Furthermore, the recognition of off-site energy sources requires proof of the exclusivity and additionality of production. The DGNB does not consider green electricity certificates for compensation as these do not promote grid expansion. The DGNB focuses on three core elements:

  • High energy efficiency, meaningful use of building technology and automation, and user involvement and education
  • Use of renewable energy
  • Feeding self-produced energy back into the grid

Following successful building certification, it is valid for three years and can be renewed on an annual basis.


LEED® Zero (U.S. Green Building Council)

Source: U.S. Green Building Council.

In addition to its LEED® certification system, the U.S. Green Building Council (USGBC) has introduced the LEED® Zero certification scheme for new and existing buildings. Buildings that have already been certified in accordance with LEED® can qualify for verification of achieving net zero performance.

Similar to existing certifications, the issued LEED® Zero certification is valid for three years and requires the provision of 12 months of performance data. Data is collected for the categories LEED® Zero Carbon Emissions, LEED® Zero Energy Use, LEED® Zero Water Use and LEED® Zero Waste. Certification can also be achieved individually in these categories:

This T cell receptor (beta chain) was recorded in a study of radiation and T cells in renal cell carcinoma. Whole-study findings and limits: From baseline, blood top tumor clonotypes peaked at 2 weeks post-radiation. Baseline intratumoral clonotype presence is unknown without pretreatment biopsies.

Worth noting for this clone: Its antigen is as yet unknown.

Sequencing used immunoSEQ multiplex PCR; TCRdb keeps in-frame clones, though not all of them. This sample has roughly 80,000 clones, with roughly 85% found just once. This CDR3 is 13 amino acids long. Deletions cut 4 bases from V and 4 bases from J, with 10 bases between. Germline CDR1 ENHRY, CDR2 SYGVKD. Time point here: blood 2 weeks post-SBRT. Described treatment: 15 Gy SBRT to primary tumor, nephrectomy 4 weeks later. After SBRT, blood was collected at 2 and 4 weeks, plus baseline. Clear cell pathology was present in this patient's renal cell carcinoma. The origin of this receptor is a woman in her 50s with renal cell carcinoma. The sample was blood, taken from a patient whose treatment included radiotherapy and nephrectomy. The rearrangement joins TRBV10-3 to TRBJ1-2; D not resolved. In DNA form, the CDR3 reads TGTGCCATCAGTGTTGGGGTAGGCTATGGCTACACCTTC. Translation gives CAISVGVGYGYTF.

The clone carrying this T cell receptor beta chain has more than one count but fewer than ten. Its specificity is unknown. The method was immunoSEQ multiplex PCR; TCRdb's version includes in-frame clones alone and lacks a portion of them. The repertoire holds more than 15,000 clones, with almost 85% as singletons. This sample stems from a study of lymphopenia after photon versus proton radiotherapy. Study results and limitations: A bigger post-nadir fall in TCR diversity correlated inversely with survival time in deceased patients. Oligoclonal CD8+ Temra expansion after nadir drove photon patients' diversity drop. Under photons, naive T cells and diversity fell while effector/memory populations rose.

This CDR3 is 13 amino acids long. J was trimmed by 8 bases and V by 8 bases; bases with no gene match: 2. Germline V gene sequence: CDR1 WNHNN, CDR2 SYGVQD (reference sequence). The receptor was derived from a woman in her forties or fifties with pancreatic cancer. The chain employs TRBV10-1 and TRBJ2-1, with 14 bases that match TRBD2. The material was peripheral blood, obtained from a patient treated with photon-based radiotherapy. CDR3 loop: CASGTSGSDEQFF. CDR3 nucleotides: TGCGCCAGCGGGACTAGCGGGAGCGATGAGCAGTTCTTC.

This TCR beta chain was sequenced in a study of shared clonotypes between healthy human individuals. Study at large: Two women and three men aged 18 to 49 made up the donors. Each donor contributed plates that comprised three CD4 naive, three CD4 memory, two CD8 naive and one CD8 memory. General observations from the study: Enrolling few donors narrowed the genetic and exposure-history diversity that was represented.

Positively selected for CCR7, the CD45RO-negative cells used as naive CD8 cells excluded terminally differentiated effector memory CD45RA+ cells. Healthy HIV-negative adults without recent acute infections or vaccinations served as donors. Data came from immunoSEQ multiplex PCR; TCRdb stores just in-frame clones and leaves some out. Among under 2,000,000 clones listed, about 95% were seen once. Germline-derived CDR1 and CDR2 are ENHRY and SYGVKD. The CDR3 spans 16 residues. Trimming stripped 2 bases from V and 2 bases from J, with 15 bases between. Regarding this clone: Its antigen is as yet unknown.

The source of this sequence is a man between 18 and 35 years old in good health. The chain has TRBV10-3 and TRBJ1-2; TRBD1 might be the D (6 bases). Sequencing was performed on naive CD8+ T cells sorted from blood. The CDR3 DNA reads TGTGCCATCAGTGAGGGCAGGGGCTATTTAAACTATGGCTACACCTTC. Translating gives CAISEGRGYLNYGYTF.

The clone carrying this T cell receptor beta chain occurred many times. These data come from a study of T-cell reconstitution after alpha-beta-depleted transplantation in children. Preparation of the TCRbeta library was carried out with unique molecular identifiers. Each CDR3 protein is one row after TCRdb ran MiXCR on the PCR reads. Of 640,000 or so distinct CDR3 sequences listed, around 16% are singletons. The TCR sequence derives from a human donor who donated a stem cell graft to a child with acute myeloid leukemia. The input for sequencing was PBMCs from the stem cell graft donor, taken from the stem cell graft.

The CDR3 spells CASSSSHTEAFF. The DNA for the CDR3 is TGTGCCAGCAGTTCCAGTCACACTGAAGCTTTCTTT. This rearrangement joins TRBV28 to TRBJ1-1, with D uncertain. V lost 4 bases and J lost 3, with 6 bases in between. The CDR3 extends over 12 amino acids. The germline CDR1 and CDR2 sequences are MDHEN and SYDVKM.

• LEED Zero Energy considers the energy generated on-site or the off-site energy delivered to the location minus the gains of on-site generated renewable energy.
  • LEED Zero Water rewards efforts to use rainwater or grey water and puts it into relation to the amount of drinking water provided to the building through the public network.
  • LEED Zero Waste requires achieving a TRUE Zero Waste Platinum certificate. This means, among other things, that almost all waste must be transferred into circular waste management systems without being deposited or incinerated.
  • LEED® Zero Carbon Emissions focuses on the building’s carbon footprint, which is calculated on the basis of carbon emissions produced and carbon emissions avoided or offset.